Our first full year at the Online Sports Marketing Guy blog is in the books, so I figured what better way to celebrate than by offering our version of a year in review. I know it’s that time of year and there seems to be a countdown, countup, or rankings for just about everything, but a lot can be learned by reflecting on the year that was. I want to share these lessons with fellow online marketers out there, so along with the 8 most read stories at Online Sports Marketing Guy in 2011, I’m providing the biggest takeaway.
You would be surprised how many people search for this exact topic. Apparently I’m not the only one that wishes MLB would restore the competitive balance to America’s original pastime by implementing a salary cap.
Lesson: Frequency. Updating the standings on a weekly basis kept this page hot in search engines and allowed me a reason to mention the article across social media platforms several times per month during baseball season.
A preseason tour of Kansas City’s new soccer-specific stadium, LIVESTRONG Sporting Park, uncovered a Google sign next to Sporting’s HD videoboard. The sign turned out to be a thank you to Google for choosing Kansas City as the first recipient of Google Fiber, but the article caused quite a stir in the sports sponsorship world as Google does not currently have any partnerships with teams.
Lesson: The power of breaking news and viral content. Simply being aware of your surroundings can sometimes lead to your own news story. Keep an eye out for things right under your nose that aren’t being talked about in the mainstream press.
A mention on ESPN.com will help any article crack a top 8 list…
Lesson: Focus on page titles to get picked up very quickly in search engines. You can repurpose content if you are better at marketing it. The NBA commentators Google+ commercial could have been picked up from several other sources, but the most straightforward, descriptive title won the day in SEO.
After my preseason tour and breaking the Google sponsorship story, we provided a closer look at the stadium from a digital perspective. We had some great insight from LIVESTRONG’s VP of stadium construction, Rory O’Conner, as a result of participating in an online chat.
Lesson: Participate in social media. This article would not have been nearly as enriching without Rory’s input. Don’t just stop at Facebook and Twitter. Dig a little deeper and you may get the opportunity to engage with influencers in unique ways (such as a live online chat).
This was a fun commentary I wrote during last year’s NCAA Men’s basketball tournament. I discovered that a quarter had just as good a chance of beating you at bracketology as your 8-year old niece, your 92 year old grandmother, an octopus, etc…
Lesson: Other than a quarter being better than me at sports gambling, we got another unexpected surprise in the form of site traffic. Believe it or not, a large portion of the visits to this article were a result of people searching for “quarter”. Quarter is a keyword throughout the article, but it was the SEO-friendly image of a quarter that was driving the traffic. Don’t forget the details and remember that even images are optimizable.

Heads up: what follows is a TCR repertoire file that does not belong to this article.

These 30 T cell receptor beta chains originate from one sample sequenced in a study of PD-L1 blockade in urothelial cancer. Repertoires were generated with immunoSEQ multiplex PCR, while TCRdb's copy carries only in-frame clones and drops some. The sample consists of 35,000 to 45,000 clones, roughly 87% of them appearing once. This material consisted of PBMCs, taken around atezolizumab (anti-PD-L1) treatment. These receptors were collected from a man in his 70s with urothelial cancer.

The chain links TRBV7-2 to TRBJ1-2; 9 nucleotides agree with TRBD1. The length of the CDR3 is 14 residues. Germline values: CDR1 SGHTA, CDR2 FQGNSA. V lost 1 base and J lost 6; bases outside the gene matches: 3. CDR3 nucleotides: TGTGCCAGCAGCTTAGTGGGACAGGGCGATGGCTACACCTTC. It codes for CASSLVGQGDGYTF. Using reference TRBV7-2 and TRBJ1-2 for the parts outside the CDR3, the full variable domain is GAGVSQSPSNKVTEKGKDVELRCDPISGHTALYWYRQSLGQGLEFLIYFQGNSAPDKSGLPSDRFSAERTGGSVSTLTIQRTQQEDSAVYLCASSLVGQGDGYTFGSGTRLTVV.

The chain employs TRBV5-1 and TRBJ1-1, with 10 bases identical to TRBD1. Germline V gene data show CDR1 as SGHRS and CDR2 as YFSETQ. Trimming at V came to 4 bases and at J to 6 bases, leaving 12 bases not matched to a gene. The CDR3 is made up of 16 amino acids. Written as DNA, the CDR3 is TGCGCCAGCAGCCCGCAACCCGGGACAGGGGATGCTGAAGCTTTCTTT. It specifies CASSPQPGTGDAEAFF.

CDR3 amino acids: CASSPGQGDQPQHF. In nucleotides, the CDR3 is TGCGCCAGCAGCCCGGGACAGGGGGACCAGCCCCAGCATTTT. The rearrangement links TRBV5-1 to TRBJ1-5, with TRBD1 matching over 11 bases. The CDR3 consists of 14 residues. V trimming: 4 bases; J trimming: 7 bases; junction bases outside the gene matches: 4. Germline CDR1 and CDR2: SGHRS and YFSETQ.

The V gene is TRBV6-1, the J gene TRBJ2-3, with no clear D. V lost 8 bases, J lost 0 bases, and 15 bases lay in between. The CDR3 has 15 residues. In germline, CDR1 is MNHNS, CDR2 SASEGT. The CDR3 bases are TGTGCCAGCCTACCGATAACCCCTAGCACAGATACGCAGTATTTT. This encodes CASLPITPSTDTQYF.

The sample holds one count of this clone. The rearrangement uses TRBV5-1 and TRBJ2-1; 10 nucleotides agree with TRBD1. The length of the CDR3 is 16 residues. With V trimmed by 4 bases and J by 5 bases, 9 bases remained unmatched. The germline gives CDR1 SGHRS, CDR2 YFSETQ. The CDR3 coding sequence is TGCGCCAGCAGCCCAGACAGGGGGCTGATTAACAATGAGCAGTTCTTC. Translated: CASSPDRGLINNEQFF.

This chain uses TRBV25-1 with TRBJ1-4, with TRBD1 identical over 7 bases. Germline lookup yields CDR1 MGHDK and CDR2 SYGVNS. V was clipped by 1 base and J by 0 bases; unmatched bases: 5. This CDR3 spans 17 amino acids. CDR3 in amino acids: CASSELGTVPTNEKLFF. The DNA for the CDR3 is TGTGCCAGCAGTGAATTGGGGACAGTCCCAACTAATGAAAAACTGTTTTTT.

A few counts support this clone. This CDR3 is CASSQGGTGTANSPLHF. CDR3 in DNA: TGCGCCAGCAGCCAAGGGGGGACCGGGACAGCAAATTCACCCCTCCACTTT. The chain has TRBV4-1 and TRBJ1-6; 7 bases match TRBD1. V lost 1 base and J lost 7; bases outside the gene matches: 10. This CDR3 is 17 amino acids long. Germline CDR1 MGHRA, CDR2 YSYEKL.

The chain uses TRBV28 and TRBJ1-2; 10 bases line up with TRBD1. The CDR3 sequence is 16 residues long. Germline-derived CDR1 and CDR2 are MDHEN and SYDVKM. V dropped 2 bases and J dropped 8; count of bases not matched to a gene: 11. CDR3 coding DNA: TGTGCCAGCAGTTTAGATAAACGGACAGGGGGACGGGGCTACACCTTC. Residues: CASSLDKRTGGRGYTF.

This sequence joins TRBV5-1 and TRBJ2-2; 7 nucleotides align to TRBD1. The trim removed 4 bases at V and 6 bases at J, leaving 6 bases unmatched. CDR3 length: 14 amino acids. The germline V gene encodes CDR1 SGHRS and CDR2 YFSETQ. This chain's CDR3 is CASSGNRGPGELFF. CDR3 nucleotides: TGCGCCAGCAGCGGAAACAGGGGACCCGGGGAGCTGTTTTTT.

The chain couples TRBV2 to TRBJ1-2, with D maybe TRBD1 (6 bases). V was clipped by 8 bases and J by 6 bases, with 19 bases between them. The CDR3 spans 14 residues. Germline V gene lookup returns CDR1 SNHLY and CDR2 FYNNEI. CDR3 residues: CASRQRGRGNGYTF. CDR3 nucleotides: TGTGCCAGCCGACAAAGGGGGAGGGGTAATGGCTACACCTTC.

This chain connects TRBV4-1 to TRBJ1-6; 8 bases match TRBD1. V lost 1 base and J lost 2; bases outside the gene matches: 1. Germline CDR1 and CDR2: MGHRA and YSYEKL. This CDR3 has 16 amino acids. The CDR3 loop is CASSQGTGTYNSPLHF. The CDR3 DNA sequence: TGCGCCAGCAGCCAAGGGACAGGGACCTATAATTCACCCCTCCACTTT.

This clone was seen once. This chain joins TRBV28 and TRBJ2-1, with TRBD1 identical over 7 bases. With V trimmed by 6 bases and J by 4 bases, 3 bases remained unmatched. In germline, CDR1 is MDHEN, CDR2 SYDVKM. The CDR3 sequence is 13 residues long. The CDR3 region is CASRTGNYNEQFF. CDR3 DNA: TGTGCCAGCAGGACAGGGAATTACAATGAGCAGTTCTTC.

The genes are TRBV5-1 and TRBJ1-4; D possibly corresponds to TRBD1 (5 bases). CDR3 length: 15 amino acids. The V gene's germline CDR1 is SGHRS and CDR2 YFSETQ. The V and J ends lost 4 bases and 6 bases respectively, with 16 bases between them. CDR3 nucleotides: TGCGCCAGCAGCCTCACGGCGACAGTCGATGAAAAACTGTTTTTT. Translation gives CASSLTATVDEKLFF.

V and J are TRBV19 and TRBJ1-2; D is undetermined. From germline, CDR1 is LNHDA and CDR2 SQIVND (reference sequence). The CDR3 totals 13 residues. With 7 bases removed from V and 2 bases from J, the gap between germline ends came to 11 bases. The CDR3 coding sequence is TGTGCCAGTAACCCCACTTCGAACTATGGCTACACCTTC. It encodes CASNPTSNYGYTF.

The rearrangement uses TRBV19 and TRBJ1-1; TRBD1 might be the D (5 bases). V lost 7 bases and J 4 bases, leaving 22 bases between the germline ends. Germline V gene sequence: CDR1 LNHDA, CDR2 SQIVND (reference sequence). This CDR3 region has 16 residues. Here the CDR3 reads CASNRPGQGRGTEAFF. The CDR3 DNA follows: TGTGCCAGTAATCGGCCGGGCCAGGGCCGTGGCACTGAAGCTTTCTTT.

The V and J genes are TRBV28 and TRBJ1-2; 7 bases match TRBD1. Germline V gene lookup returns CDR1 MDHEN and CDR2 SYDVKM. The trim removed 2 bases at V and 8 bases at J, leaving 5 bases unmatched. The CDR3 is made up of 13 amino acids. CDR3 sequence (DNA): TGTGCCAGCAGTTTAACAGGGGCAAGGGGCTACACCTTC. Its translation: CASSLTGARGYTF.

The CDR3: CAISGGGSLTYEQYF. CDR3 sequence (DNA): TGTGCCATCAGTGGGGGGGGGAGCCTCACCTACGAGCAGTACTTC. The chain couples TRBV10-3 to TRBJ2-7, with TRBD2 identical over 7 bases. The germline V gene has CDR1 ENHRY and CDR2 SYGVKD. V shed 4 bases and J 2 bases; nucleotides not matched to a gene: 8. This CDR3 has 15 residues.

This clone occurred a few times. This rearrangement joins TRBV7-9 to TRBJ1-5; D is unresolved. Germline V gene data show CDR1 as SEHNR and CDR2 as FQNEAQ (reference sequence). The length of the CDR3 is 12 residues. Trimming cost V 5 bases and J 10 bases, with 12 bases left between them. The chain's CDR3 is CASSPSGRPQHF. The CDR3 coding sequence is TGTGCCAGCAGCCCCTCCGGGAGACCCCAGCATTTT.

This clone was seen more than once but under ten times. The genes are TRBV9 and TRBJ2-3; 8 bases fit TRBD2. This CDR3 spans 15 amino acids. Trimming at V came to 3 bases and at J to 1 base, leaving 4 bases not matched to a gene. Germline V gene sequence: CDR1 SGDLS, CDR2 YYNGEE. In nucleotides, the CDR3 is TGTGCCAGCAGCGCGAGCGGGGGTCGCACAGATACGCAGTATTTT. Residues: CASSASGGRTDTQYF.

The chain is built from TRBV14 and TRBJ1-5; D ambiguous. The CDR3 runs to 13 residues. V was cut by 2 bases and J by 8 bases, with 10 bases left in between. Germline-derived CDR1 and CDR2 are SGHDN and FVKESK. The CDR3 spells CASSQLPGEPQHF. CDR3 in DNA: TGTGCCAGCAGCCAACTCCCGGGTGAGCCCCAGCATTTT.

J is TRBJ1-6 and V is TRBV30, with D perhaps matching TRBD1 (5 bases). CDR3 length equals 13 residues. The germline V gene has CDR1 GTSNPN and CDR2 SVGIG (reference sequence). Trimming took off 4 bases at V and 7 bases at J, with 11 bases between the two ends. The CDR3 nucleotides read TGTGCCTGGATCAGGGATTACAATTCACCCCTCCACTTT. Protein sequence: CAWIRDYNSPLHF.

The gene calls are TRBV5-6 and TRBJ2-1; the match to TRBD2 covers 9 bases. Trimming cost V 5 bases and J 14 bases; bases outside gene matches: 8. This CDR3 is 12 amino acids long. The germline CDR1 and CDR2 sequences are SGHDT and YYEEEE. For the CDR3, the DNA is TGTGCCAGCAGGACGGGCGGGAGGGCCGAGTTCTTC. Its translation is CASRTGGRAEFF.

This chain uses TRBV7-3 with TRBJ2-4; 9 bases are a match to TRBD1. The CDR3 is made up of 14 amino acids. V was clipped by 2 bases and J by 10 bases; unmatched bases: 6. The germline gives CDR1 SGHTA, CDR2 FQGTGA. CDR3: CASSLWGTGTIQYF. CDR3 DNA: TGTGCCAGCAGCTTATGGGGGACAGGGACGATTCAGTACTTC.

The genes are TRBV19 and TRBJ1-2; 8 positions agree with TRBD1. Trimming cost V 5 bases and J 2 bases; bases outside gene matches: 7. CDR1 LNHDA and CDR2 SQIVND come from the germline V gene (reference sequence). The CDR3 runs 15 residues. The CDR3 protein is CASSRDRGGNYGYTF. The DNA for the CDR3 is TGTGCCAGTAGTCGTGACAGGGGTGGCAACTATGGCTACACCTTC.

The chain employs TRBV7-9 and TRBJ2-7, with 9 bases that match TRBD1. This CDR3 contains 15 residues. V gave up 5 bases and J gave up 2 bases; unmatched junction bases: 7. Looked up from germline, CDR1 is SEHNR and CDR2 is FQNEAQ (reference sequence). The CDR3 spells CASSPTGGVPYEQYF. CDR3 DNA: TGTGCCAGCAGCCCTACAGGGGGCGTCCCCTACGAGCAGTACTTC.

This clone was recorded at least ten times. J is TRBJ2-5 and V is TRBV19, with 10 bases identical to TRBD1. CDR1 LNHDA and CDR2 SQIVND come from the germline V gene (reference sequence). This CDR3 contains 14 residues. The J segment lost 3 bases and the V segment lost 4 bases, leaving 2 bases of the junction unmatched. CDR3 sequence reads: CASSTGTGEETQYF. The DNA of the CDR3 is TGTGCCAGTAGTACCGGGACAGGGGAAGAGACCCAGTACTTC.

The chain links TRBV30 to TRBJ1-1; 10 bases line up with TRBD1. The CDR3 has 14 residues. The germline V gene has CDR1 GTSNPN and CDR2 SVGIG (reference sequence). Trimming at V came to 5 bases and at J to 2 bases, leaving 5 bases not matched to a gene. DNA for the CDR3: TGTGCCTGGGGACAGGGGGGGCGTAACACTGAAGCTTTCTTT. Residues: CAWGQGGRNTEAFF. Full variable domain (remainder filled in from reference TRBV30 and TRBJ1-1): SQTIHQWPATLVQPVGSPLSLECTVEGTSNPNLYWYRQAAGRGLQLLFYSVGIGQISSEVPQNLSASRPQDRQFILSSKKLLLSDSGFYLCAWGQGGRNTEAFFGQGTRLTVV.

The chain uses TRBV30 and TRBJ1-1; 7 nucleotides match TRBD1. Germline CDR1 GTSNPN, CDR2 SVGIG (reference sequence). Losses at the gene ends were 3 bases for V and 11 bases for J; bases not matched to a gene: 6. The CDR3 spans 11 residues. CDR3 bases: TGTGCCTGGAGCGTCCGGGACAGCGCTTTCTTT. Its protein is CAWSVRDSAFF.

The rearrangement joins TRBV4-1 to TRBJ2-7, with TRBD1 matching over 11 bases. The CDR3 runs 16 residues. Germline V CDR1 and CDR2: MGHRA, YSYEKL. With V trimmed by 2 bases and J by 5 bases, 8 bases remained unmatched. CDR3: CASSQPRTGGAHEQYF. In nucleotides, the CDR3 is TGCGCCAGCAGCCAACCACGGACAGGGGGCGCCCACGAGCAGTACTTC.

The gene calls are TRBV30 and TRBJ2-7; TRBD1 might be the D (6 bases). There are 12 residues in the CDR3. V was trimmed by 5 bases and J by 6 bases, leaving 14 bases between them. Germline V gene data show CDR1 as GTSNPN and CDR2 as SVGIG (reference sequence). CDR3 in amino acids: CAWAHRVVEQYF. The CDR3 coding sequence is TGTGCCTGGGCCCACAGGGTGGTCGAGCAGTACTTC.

This was the first infographic ever released from Online Sports Marketing Guy. Several authors and analysts have looked at the social media popularity of sports teams around the world, but we wanted to know how engaged those teams followers truly are.
Lesson: Spend some extra time graphically illustrating your ideas or concepts. While not optimal for search, the images are much more consumable and can help your content go viral much easier than a long post.
We compared and contrasted the sports sponsorship practices of European soccer and their North American counterparts.
Lesson: Think global. We often get stuck thinking inside our local box, but there is a huge opportunity in producing content for a global audience or even culture-specific content outside of your own.
The NBA has certainly had their moments when they seemed to be just about as real as the WWE, but last year’s playoffs were not one of them. In fact, we calculated that the NBA lost over $142 Million by having a nearly record amount of shortened series.
Lesson: Original commentaries work. If you have a topic that you are passionate about or a unique way of looking at something, share it. I found that the key this year was to be balanced. Not everybody will like all of your content, but some will find value in facts, some will find value in your opinions.
Good luck to all of you with your online marketing efforts in 2012. See you next year!